I predicted last week that we will see a government that is, in some form or other, Labour-led. In any case, the Rock would stand strong against any falsehoods or hints of indifference towards her sea and land. The general consensus in Gibraltar is that Cameron’s Conservative Government will protect Gibraltar’s interests, whereas a Labour government would have had a lot to make up for to the Gibraltarian people.
Given the outcome of the election, my prediction was fatally wrong. But at least I was not the only one. Pre-election polls and UK journalists predicted that we would see a hung parliament and possibly a Labour minority Government – with the aid of the SNP bloc. Speaking to locals in Gibraltar, you will find a sense of relief regarding this election. Despite Len McCluskey, leader of Unite the Union, telling the Gibraltar Chronicle that Gibraltar would not see a repetition of the dubbed treachery that occurred during the previous Labour Government, there is a feeling that ‘there is something of the night’ about a Labour Government’s attitude to Gibraltar. This is purely to do with the actions of Labour rather than left-wing politics. Of course, Gibraltar’s Governing party is currently the Gibraltar Socialist Labour/Liberal Party Alliance. But what does ideology mean nowadays anyway?
This distrust in Labour is contrasted to a feeling of security under the Conservatives that arguably goes back to the handling of the Falklands Crisis by Thatcher in 1982 – a symbol that the Tories will never break British Commonwealth ties, whatever the cost. It is fair to say that since then, the Tories have not put their foot in it. They have supported Gibraltar’s autonomy under the 2006 Gibraltar Constitution and have not got in the way of the success of the Rock’s economy in the financial sector, when economies have been failing in every other direction around the Mediterranean. With Hammond as Foreign Secretary, described by Gibraltar’s Chief Minister Fabian Picardo as ‘a good friend of Gibraltar’, I would agree with the Gibraltar Chronicle’s comments that the Tory party remains ‘a staunch supporter of the Rock’s British Sovereignty and its right to self-determination’. After all, the Conservative manifesto exclaimed that Gibraltar will remain British for ‘as long as they wish’ – Labour’s manifesto did not mention Gibraltar at all.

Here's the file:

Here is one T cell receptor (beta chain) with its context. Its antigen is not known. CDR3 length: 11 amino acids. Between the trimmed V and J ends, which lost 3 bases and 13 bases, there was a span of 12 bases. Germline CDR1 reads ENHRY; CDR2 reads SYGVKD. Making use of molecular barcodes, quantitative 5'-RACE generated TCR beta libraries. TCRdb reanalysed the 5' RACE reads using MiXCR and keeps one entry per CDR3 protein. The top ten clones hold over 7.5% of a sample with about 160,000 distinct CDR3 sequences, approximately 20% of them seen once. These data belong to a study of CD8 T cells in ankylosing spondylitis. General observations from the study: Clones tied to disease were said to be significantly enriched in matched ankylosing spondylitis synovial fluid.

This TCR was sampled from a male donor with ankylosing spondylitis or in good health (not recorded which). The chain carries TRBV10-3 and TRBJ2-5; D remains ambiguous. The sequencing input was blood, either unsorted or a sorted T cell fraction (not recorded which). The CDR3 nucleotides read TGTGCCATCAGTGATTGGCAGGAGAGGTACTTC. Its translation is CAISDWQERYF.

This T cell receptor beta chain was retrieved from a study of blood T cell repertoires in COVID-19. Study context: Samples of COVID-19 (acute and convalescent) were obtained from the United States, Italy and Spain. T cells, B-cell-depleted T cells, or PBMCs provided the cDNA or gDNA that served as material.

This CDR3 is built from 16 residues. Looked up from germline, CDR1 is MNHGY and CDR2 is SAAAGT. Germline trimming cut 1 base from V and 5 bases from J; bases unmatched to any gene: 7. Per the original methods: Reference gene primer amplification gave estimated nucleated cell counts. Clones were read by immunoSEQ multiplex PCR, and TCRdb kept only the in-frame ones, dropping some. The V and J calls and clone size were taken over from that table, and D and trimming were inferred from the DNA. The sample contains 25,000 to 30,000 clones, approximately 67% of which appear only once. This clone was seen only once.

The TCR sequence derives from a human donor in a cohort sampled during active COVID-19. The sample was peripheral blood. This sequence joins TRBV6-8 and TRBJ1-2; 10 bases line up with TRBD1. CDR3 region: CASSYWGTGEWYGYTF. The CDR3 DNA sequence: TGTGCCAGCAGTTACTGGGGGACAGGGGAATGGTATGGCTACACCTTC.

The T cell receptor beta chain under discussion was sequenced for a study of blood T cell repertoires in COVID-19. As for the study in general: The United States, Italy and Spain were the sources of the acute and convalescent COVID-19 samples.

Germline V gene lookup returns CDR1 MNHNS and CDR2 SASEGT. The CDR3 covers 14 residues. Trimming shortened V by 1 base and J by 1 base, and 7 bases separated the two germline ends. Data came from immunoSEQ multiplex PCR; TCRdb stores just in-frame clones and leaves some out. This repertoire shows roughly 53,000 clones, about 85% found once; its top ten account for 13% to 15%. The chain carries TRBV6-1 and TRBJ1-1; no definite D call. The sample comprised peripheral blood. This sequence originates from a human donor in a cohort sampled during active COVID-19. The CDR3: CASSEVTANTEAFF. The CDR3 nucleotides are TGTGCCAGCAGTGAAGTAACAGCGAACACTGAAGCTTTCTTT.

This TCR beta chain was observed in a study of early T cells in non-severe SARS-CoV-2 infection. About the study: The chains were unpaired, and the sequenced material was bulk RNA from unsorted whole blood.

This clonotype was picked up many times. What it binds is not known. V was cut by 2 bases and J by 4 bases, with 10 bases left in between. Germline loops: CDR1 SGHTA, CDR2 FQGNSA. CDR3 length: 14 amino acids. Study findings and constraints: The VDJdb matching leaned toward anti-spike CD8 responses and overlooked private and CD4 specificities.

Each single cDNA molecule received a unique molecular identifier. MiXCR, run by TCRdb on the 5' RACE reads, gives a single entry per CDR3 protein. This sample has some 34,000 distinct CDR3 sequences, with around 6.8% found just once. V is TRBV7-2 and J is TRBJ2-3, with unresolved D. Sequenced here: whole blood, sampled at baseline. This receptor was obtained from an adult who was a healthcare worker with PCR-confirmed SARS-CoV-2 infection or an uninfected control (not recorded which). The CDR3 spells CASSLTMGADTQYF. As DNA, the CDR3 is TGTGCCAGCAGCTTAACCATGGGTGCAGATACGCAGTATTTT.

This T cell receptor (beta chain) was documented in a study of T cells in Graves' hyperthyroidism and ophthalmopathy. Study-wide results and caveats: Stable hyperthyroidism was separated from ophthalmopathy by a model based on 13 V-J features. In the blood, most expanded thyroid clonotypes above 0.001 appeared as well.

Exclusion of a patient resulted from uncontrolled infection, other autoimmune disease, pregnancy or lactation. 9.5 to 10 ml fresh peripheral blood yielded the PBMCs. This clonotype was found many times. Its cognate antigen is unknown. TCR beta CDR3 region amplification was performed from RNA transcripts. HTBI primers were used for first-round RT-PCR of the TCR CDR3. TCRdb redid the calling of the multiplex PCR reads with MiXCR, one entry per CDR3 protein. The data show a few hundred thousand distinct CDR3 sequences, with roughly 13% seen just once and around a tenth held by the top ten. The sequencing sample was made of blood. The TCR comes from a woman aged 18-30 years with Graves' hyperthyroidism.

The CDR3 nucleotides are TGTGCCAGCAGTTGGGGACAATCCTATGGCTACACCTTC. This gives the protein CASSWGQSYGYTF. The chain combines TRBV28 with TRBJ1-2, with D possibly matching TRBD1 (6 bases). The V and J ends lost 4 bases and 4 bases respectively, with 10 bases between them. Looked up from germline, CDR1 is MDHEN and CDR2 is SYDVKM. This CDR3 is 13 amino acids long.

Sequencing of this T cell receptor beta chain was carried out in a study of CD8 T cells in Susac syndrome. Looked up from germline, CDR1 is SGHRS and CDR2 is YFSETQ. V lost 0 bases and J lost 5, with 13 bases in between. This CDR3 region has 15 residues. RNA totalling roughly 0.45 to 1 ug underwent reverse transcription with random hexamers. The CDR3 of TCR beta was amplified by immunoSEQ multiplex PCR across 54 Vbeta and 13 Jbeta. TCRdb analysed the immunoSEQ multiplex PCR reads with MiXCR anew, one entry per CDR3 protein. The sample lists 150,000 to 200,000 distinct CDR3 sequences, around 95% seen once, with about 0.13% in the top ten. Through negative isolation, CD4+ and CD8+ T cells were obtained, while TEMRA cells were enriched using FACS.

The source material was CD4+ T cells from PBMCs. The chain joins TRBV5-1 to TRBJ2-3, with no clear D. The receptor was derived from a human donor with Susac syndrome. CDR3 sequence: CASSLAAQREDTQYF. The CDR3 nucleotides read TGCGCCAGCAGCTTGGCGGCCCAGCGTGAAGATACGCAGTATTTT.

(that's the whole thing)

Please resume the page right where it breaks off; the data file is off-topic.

Although things could have seemed a lot worse for Gibraltar with a different election result, there are still some concerns. Albert Poggio, Gibraltar’s Representative in London, says ‘we’ve lost 12 of our friends in Parliament’. Brian Reyes from the Gibraltar Chronicle acknowledged this and stated that: ‘Gibraltar’s support base was dented in Thursday’s election’. Additionally, the more perilous issue is that of the promised EU referendum by 2017, which is widely accepted to have potentially disastrous consequences for Gibraltar in the result of an ‘OUT’ vote – arguably one of the only qualms about the election of a majority Conservative Government, but it has the ability to diminish confidence in the Tories and pose a threat to the economic and diplomatic survival as Gibraltar as we know it. For this reason, the position that Gibraltar would ‘sleep easier’ with Labour is just about understandable. In fact, the esteemed Dr. Grocott of the University of Leicester has argued that, ‘for all of Labour’s baggage’, a Labour victory would have been the better outcome.
In consideration of all the arguments presented, I would disagree with Grocott’s assessment and contend that Gibraltar can be happy with a Conservative Government. Gibraltar has been part of the European trade bloc for as long as the UK, thanks to Heath’s successful negotiation in 1973. Perhaps I can be accused of youthful idealism or naivety, but I just don’t see a Brexit coming. It seems to be a non sequitur that Britain can thrive outside of the EU and I can’t see it happening. I will take reassurance in the dismal failure of UKIP in this election and in the apparent minority group of anti-Europeans in the House of Commons and the British public. I know that whatever happens, Gibraltar will do her all to keep its ties with the EU.
Mark also has a blog at www.yourgibraltartv.com. His latest piece was a precursor to this piece for the New Statesman.